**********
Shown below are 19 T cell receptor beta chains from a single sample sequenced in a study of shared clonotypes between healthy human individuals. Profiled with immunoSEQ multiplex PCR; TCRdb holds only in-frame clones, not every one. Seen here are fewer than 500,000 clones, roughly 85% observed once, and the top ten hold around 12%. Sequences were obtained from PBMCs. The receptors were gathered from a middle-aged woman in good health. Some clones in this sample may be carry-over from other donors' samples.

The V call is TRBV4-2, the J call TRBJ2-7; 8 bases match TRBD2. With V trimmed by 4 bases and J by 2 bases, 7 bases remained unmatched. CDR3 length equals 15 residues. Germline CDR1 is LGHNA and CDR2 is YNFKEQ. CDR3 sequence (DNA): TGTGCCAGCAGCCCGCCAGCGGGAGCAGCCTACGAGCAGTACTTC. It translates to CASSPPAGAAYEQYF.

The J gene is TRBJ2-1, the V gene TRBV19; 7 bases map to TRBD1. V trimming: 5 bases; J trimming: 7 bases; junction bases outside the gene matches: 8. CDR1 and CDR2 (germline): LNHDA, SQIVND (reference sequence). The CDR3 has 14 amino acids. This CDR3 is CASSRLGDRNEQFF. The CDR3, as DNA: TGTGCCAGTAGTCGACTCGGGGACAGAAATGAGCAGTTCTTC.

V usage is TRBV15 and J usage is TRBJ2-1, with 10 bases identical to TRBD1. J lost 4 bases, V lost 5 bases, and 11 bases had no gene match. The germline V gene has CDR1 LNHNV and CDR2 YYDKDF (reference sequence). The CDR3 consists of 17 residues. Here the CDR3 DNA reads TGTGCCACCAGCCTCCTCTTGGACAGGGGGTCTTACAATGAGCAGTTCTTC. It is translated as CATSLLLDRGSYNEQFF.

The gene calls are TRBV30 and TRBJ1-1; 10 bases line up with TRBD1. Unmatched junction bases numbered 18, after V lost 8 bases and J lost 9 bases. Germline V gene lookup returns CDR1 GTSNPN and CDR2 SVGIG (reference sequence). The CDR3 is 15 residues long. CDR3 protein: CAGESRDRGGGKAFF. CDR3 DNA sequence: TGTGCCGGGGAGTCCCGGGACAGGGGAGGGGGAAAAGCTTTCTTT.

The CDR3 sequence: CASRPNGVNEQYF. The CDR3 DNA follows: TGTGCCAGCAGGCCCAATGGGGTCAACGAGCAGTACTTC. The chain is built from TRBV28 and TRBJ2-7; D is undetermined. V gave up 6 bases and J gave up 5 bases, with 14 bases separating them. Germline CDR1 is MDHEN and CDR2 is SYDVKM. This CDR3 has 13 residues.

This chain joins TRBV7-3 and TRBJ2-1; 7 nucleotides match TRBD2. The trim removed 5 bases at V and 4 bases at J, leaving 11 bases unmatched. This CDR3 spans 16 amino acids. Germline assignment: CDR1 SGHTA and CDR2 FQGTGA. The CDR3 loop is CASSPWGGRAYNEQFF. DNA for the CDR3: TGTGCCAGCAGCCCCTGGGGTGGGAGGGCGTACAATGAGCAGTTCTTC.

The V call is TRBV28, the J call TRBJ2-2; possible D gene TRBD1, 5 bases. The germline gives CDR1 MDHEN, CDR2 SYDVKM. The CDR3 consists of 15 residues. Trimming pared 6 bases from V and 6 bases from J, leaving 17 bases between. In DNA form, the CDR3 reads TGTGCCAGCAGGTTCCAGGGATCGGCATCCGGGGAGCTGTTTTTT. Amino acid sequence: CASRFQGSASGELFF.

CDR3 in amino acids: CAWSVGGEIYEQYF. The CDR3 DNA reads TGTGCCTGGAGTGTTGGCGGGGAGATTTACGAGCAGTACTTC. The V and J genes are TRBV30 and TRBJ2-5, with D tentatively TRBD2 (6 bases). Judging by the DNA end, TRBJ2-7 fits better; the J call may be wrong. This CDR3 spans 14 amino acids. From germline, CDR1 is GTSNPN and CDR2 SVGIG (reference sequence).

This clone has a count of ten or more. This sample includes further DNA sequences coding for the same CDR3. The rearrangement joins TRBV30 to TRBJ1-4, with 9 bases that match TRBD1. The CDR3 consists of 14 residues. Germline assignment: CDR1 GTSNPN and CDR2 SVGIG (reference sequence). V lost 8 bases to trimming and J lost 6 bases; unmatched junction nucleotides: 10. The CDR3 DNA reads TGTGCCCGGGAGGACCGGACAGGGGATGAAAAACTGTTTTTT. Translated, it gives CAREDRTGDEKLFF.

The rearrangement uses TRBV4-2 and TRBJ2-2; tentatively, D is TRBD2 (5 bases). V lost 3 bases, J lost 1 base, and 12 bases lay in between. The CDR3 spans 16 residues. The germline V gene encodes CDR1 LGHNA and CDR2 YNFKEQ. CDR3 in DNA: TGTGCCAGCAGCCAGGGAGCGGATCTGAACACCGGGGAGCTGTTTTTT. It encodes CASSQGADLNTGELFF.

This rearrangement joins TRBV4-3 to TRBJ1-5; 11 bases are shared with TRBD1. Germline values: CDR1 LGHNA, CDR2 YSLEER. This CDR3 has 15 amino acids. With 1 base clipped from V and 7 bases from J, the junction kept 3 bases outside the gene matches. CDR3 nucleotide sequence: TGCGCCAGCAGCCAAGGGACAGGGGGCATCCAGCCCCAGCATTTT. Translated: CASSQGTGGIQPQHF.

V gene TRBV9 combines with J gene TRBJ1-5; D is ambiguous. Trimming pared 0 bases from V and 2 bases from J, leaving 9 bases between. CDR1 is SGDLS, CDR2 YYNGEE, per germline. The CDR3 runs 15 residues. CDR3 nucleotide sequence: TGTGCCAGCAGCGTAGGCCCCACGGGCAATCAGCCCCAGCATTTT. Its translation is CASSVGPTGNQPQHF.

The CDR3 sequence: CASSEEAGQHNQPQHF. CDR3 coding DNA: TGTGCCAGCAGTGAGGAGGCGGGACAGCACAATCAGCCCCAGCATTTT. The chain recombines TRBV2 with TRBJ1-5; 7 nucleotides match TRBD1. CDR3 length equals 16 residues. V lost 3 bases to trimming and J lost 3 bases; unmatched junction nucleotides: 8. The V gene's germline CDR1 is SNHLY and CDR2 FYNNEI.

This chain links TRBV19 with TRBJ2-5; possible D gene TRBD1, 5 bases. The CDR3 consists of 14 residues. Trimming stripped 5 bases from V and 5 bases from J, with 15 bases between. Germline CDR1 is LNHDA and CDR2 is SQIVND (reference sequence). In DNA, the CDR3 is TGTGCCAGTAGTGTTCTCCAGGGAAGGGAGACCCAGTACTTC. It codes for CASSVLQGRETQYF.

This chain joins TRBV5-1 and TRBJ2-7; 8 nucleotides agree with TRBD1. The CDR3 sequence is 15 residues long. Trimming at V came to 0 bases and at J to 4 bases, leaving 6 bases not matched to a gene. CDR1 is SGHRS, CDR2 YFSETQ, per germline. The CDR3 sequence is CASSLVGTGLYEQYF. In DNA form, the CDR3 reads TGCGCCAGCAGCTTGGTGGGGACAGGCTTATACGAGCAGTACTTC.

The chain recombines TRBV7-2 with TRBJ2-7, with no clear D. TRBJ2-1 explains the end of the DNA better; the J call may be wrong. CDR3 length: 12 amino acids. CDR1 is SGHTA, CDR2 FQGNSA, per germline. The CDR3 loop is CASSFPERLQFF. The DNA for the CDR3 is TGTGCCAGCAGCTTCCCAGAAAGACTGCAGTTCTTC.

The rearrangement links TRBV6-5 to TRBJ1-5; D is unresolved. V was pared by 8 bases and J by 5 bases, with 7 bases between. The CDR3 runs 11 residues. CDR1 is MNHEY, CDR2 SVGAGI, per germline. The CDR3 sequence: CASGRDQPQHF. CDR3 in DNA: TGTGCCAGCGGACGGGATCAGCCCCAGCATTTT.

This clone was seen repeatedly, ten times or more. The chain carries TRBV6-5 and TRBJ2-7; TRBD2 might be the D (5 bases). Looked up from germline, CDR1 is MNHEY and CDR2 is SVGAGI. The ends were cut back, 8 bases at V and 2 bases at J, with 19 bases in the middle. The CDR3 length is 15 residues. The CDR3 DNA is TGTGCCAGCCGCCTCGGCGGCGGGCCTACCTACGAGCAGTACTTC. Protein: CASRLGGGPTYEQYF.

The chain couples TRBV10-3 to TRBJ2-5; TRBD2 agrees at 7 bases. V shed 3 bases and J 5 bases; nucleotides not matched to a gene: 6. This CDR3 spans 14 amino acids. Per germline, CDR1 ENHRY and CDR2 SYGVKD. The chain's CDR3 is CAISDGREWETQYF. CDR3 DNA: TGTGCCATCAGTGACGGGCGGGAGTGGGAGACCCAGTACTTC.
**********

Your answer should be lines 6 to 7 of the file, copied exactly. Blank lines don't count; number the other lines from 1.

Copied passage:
The CDR3 sequence: CASRPNGVNEQYF. The CDR3 DNA follows: TGTGCCAGCAGGCCCAATGGGGTCAACGAGCAGTACTTC. The chain is built from TRBV28 and TRBJ2-7; D is undetermined. V gave up 6 bases and J gave up 5 bases, with 14 bases separating them. Germline CDR1 is MDHEN and CDR2 is SYDVKM. This CDR3 has 13 residues.

This chain joins TRBV7-3 and TRBJ2-1; 7 nucleotides match TRBD2. The trim removed 5 bases at V and 4 bases at J, leaving 11 bases unmatched. This CDR3 spans 16 amino acids. Germline assignment: CDR1 SGHTA and CDR2 FQGTGA. The CDR3 loop is CASSPWGGRAYNEQFF. DNA for the CDR3: TGTGCCAGCAGCCCCTGGGGTGGGAGGGCGTACAATGAGCAGTTCTTC.